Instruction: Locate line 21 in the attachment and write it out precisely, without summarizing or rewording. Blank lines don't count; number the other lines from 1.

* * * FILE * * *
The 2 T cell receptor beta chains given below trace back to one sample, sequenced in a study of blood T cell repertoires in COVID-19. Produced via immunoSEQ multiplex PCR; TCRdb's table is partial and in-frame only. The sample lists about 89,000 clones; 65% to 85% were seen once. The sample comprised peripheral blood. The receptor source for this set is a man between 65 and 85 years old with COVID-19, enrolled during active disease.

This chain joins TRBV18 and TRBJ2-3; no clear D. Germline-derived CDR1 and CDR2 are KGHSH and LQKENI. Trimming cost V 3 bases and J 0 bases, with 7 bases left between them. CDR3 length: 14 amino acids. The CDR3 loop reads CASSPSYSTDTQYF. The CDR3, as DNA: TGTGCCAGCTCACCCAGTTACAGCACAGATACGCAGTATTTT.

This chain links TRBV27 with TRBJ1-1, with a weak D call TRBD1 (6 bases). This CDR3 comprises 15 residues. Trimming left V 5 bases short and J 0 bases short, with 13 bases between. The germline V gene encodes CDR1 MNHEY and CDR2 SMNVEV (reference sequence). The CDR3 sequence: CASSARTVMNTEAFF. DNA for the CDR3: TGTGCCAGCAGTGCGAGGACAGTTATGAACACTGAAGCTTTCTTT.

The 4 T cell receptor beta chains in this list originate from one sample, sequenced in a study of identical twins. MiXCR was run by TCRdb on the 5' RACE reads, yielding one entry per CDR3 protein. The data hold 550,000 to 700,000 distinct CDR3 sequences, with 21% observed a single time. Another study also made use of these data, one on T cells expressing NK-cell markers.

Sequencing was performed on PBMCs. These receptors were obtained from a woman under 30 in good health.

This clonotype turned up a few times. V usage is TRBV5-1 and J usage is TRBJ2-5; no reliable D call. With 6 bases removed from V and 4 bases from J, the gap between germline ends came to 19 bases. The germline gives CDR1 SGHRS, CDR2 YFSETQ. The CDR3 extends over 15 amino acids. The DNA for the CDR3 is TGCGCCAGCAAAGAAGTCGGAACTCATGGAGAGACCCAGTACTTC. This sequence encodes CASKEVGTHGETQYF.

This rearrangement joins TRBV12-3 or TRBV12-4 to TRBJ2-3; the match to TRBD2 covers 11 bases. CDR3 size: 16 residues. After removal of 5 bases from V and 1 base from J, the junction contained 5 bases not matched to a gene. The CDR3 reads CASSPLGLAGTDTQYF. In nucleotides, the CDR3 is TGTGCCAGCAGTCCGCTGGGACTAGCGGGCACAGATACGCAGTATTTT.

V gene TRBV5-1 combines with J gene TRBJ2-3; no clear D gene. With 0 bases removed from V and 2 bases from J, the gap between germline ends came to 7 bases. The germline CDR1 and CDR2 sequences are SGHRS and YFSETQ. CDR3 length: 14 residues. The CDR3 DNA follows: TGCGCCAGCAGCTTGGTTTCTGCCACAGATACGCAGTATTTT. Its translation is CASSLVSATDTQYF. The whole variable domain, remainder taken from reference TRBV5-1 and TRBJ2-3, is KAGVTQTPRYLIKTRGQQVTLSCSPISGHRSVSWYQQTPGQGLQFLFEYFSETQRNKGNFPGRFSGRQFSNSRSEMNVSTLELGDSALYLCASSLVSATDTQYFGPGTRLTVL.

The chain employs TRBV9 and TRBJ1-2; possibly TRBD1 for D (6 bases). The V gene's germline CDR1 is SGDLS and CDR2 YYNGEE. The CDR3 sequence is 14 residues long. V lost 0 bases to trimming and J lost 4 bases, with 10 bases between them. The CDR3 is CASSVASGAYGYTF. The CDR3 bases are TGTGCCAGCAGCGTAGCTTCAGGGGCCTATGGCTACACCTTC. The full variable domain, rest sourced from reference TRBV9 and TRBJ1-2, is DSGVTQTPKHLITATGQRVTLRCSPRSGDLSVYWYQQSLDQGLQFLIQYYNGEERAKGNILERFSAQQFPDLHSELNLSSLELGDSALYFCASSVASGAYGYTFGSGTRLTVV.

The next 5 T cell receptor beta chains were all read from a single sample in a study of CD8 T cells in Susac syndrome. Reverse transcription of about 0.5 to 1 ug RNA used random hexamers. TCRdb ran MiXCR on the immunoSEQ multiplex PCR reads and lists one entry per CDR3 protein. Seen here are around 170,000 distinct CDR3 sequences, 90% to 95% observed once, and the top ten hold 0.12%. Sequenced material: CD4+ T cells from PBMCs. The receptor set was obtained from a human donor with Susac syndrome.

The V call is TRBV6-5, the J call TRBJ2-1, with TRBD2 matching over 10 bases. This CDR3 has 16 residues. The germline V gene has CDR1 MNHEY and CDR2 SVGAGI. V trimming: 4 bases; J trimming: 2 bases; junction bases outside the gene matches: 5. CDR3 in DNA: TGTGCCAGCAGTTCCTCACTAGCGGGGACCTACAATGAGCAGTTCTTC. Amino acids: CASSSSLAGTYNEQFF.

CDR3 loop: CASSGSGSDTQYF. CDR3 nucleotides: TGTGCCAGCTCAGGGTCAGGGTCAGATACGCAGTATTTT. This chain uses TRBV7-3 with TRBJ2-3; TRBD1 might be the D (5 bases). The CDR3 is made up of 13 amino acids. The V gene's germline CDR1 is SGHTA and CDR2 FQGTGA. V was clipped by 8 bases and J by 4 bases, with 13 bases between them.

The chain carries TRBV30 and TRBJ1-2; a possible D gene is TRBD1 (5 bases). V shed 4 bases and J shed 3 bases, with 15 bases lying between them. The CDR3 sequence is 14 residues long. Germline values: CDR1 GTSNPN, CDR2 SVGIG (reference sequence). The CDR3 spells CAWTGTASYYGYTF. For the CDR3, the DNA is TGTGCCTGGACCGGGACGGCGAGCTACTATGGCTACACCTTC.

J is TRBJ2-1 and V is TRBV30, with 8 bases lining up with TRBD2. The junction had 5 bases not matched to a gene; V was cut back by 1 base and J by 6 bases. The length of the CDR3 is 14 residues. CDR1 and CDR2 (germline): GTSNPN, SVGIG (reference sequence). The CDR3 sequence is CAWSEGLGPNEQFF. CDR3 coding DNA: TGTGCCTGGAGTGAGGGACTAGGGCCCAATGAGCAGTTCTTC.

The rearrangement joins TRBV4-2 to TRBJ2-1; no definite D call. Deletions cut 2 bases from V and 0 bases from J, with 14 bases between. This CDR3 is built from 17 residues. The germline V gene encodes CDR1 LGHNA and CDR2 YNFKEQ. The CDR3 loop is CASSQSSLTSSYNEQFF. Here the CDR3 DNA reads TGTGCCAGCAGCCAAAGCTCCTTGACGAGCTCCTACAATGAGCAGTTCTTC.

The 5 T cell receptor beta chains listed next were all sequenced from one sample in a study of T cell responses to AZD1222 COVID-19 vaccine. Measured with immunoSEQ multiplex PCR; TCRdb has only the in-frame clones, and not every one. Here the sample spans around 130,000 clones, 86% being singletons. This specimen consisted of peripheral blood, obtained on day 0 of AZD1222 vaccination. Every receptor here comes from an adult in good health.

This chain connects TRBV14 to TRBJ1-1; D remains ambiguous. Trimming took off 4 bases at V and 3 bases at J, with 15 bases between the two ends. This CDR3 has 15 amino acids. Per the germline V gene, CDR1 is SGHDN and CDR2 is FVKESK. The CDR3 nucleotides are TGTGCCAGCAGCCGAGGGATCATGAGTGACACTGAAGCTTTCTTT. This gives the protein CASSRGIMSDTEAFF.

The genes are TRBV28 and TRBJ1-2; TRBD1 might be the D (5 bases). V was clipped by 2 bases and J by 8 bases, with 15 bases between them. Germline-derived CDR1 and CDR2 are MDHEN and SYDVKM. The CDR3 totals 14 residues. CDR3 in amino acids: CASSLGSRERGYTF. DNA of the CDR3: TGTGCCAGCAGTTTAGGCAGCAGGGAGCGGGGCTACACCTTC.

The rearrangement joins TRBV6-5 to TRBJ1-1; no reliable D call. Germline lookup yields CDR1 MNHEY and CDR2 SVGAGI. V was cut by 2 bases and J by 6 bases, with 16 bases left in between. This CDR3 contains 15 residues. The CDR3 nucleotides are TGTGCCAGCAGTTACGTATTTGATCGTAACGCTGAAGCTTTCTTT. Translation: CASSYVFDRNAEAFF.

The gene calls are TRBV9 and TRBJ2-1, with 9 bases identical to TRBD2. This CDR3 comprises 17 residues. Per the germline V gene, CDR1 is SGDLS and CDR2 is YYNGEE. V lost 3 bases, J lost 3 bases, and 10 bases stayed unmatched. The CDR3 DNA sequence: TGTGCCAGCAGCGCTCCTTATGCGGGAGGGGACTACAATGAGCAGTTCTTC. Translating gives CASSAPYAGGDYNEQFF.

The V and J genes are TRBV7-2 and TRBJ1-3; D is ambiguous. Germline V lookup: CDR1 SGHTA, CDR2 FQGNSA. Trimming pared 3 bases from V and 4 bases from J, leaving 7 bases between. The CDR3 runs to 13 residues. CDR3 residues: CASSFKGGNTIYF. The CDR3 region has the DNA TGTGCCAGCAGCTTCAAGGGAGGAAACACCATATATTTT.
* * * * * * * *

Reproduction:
The V and J genes are TRBV7-2 and TRBJ1-3; D is ambiguous. Germline V lookup: CDR1 SGHTA, CDR2 FQGNSA. Trimming pared 3 bases from V and 4 bases from J, leaving 7 bases between. The CDR3 runs to 13 residues. CDR3 residues: CASSFKGGNTIYF. The CDR3 region has the DNA TGTGCCAGCAGCTTCAAGGGAGGAAACACCATATATTTT.